Waiting for the Good Life to Show Up in Russia

LEV YELIN

October 22, 1992|By LEV YELIN

MOSCOW — Moscow.--When foreign soap operas debuted on Russian TV recently, Mexican soaps won the ratings war hands down. ''Santa Barbara'' along with ''Dallas'' brought up the rear.

''It's not the American way of life that attracts Russians,'' explains art critic Yuri Bogomolov, ''it's the results'' -- wealth and comfort. And that's a pity, he thinks. ''Heroes of American soap operas are always fighting to improve their well-being, while Russians prefer the Latin American approach of waiting for gold to rain down from the sky.''

Nowhere is that ingrained hostility to individual risk-taking more evident than in the Russian countryside. On a recent visit to a village near Sergiev Posad, the men and women I met reminded me of 19th-century serfs.

With a shrewdness worthy of their peasant ancestors, these villagers scheme over how to steal from those who ''own'' them -- once the communist collective-farm boss, now the new democratic authorities. Sharing their scarce vodka freely among themselves, they are quick to denounce their more entrepreneurial neighbors as ''kulaks'' (fists) -- the same name revolutionary soldiers used for well-to-do peasants before they executed them in 1917.

Victor, a 54-year-old skilled carpenter, could no doubt make it on his own. But he prefers selling expensive construction materials from the back door of the state factory where he works. On the weekends he builds dachas -- country homes -- for wealthy Moscovites. The good pay he earns slips through his fingers. ''If I don't spend it on vodka, my neighbors will think I've turned kulak,'' he jokes.

At local parties, villagers refer to themselves as ''we Russians'' -- not in pride but to distinguish themselves from ''those enemies'' responsible for the hard times. Mumbles 35-year-old Yuri, a former policeman who now works in a military plant, ''Wait, we'll show them.'' By ''them'' he means ''anybody who's behind all this'' -- owners of private shops, the government, maybe Jews, maybe ''blacks'' (non-Europeans) coming from the Caucasus and Asia.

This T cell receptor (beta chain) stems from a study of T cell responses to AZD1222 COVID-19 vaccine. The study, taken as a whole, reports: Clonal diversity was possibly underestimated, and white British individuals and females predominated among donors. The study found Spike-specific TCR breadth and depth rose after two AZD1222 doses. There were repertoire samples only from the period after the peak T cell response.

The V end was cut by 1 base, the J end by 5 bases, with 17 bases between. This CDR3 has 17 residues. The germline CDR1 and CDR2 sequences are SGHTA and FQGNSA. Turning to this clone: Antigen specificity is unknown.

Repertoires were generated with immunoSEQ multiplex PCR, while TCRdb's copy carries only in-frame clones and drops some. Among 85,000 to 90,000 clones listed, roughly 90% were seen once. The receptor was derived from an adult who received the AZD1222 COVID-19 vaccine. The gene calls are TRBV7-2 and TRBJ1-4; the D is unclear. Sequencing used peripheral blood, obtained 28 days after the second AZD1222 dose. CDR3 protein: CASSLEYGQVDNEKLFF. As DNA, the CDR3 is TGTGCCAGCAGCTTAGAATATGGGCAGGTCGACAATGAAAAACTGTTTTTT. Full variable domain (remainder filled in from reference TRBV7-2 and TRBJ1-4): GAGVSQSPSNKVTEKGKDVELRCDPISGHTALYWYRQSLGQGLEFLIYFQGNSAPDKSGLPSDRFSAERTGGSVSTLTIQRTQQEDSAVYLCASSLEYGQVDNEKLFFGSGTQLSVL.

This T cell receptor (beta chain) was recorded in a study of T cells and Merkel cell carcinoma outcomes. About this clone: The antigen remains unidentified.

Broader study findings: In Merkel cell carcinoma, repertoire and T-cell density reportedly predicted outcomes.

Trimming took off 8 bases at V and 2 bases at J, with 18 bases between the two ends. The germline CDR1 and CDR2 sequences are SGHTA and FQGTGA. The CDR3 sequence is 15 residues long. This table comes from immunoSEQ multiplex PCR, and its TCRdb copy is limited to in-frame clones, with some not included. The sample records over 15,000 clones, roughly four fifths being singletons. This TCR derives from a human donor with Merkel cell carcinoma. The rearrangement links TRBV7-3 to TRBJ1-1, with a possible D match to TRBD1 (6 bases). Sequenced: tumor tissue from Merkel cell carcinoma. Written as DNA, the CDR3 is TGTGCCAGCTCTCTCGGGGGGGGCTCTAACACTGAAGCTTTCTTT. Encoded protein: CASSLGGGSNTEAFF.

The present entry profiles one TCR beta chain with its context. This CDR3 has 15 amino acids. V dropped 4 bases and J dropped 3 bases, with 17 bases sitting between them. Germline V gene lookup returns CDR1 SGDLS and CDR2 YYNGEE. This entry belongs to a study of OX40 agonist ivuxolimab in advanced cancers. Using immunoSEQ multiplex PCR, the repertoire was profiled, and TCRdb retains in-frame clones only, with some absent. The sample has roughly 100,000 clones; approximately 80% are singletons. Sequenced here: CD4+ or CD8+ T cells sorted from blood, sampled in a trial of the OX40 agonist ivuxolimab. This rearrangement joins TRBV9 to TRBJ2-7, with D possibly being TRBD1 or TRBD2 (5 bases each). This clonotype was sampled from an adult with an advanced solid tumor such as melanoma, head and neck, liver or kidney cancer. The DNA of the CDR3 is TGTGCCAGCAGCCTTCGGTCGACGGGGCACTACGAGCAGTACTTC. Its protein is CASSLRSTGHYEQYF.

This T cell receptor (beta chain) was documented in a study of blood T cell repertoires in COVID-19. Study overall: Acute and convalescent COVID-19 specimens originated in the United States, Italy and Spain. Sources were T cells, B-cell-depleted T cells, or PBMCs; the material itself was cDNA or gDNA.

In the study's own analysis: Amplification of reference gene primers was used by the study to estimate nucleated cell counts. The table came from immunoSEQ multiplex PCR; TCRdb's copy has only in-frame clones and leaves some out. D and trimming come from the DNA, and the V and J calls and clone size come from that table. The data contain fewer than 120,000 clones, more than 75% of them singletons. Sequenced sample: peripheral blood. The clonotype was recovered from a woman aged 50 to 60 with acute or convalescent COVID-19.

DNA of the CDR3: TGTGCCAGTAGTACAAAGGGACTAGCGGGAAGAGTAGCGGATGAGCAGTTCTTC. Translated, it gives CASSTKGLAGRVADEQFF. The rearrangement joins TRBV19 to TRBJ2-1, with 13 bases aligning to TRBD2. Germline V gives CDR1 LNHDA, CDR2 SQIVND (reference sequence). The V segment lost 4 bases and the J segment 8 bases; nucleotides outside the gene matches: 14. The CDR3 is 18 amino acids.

Not long ago such sentiments exploded in a pogrom against prosperous merchants in a village near Yaroslavl some 100 miles to the north.

A similar envy and distrust of the competitive drive is evident in the cities as well. Less than two years ago, Moscovites, for example, saw themselves on the threshold of a new frontier. Today, many hanker instead for the old order. The phrase in vogue is ''returning to Russian realities.''

Many intellectuals are rereading 19th-century philosophers to find confirmation of a ''special Russian way.'' The far right newspaper Den' (Day) drums home the message that Russia is superior in ways that a degenerate West simply can't see and urges maximum penalties for those who would argue for changing traditional Russian ways.

''Today's yearning for a strong hand and strong methods is nothing more than a sign of the failure of individualism to take hold, an inability of people to take charge of their own lives,'' observes philosopher Leonid Ionin.

Even one-time dissidents now see South Korea, not the United States, as a model for Russia's shift to a market economy.

Some Western-oriented liberals argue that this way of thinking is just a phase that will pass with the next generation. But will it be that different?

President Bush sent a Barbie doll to a Russian girl who had complained in a newspaper that she had never seen a Barbie doll in her life. Now thousands of kids have started sending similar letters to the same newspaper.

''Don't criticize us for having no pride,'' wrote one girl. ''When grown-ups are waiting for Western humanitarian aid rather than working hard themselves, why can't we stretch out our hands?''

Lev Yelin, an editor of the Moscow weekly New Times, wrotes this commentary for Pacific News Service.

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